The strength of a radio frequency signal is not determined by its VHF (Very High Frequency) or UHF (Ultra High Frequency) but rather by other factors like the power of the transmitting antenna, the distance between it and receiving antenna, as well as any obstructions or interference along the transmission path.


Generally speaking, UHF signals are more effective at penetrating obstacles such as buildings and trees than VHF ones due to their shorter wavelength and higher frequency. UHF radio waves possess a shorter wavelength and higher frequency than their VHF counterparts, allowing them to penetrate physical barriers.


On the contrary, VHF signals tend to travel farther than UHF ones when transmitted under similar conditions, such as with equal power output and antenna height. This is because VHF waves have a longer wavelength and lower frequency, allowing them to “hug” into Earth’s surface and cover greater distances.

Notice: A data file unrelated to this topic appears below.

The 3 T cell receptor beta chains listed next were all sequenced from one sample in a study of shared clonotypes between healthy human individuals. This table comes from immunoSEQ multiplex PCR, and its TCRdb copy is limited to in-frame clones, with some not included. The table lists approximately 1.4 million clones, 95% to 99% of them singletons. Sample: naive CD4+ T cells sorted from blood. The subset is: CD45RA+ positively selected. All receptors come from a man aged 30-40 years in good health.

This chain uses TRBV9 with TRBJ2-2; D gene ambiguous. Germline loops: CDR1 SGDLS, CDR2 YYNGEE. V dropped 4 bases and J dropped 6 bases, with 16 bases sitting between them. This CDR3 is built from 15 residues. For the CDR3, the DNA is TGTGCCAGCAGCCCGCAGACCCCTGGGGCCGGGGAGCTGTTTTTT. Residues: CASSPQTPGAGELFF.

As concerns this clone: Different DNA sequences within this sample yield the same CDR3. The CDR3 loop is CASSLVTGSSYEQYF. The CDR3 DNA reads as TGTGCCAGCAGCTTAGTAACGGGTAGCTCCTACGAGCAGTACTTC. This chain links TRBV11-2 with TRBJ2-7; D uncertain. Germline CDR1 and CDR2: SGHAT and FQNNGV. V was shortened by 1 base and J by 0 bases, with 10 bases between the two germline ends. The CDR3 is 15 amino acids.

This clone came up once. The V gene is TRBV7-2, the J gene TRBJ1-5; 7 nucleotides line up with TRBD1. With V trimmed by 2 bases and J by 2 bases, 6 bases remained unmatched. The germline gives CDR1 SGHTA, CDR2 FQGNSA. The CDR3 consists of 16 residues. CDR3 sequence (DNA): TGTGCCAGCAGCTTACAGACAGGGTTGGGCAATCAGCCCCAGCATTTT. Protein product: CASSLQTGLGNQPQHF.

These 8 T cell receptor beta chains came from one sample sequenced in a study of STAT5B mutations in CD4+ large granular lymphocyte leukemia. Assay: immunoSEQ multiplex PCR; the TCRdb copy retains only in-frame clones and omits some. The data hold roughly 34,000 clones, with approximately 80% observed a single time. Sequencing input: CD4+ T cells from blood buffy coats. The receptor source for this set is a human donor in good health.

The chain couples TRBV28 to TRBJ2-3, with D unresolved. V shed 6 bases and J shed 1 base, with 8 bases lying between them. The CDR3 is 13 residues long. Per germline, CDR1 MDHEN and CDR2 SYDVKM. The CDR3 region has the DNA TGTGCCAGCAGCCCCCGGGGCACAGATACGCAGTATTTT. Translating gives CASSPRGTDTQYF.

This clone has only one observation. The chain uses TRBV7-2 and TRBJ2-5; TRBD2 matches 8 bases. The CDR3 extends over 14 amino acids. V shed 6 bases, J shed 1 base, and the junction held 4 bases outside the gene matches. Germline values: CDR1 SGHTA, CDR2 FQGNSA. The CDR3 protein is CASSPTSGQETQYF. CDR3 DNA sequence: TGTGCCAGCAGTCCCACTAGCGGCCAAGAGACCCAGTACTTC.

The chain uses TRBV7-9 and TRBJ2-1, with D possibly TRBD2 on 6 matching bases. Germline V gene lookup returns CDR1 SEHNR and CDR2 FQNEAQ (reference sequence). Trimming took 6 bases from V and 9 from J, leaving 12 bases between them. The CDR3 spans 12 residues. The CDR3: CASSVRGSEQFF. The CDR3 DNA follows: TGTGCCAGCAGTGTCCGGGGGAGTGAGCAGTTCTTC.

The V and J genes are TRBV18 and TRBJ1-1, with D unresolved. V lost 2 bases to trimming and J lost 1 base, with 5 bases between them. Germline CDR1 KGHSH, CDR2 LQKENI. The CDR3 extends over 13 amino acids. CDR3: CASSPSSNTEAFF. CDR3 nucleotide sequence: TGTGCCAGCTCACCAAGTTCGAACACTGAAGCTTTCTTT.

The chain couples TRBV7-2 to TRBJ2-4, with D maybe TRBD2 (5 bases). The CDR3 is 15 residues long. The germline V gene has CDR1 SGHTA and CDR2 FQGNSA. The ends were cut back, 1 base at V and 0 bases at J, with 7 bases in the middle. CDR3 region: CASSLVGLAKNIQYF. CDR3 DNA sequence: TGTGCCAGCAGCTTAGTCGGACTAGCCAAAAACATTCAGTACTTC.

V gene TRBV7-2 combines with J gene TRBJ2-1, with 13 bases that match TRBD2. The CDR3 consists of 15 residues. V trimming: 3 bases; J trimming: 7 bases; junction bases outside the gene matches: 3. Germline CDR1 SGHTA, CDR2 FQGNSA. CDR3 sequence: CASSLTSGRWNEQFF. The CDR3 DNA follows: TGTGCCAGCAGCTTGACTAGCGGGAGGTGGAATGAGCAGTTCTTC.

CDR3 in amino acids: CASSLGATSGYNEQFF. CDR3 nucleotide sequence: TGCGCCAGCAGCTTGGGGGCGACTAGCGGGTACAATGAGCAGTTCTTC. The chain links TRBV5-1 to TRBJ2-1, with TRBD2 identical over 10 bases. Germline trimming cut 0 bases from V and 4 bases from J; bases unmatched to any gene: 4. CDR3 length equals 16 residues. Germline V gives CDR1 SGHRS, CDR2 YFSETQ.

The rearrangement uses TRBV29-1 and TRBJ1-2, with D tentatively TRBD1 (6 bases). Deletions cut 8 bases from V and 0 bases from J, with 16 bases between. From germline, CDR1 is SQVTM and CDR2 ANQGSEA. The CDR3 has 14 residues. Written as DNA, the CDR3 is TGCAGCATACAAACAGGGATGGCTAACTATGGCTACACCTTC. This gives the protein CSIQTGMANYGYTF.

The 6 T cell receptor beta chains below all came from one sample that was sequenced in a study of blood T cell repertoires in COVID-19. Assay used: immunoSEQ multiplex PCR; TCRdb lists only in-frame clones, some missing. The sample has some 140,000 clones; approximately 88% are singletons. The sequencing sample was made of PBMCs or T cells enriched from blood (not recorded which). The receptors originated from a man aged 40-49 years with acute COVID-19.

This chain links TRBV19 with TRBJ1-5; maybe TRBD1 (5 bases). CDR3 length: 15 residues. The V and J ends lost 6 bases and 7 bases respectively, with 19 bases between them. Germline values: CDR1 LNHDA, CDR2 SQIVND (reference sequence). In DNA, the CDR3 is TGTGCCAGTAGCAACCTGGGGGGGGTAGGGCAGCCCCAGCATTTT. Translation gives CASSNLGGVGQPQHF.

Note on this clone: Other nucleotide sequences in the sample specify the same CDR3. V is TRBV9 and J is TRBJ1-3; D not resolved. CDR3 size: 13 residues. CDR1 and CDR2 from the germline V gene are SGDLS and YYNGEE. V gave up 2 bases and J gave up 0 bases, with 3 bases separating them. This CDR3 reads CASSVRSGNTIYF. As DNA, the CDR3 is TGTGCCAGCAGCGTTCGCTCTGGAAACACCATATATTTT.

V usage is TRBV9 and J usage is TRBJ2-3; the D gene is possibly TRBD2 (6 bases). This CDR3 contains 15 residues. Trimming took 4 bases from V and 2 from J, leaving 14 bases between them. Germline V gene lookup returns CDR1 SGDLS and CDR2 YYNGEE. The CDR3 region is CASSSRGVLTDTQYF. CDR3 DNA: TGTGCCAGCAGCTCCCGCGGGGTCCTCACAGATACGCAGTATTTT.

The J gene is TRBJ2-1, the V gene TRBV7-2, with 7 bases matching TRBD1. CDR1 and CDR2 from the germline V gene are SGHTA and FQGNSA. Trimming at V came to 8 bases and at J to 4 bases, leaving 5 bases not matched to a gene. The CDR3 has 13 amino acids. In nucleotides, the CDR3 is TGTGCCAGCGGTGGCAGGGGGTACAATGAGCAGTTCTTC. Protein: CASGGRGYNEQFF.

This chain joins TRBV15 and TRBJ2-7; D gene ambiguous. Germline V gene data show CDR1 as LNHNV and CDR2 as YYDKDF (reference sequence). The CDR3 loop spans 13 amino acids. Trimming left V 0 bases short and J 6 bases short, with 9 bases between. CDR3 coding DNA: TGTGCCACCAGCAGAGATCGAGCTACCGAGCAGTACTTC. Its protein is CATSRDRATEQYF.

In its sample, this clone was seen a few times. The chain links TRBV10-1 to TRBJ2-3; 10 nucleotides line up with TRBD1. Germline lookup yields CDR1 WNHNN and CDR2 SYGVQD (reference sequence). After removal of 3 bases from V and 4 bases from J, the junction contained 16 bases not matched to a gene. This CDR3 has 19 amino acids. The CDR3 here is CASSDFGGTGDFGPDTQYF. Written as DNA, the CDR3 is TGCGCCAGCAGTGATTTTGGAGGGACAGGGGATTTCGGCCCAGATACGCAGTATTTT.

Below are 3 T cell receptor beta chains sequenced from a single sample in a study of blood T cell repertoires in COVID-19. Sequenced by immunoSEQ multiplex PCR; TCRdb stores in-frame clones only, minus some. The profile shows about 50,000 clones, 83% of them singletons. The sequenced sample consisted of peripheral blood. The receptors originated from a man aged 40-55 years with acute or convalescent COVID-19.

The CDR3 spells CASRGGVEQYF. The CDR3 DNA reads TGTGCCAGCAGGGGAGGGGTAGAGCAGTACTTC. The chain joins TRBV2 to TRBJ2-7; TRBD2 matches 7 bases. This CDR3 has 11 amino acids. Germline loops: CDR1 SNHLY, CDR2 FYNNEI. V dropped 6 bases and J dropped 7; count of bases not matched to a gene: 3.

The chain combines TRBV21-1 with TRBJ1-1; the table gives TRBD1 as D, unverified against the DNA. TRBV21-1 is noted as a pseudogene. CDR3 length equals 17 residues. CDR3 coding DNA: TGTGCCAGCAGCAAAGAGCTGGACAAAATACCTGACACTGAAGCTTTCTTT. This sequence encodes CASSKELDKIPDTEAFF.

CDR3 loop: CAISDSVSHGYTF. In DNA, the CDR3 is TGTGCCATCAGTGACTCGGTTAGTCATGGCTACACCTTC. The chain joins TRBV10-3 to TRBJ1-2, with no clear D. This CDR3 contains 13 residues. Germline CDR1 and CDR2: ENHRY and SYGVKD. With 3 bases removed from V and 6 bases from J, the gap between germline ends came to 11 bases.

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In conclusion, neither VHF nor UHF is inherently more substantial than the other; radio frequency signal strength depends on several factors beyond the frequency band. However, depending on your application and conditions, one frequency band may better suit your use case.


This post was written by Justin Tidd, Director at Becker Mining Communications! For over 15 years, Becker Communications has been the industry’s leader in mining radio communication systems and electrical mining communication systems. As they expanded into surface mining, railroads, and tunneling they added wireless communication systems, handheld radios, tagging and tracking systems, as well as gas monitoring.

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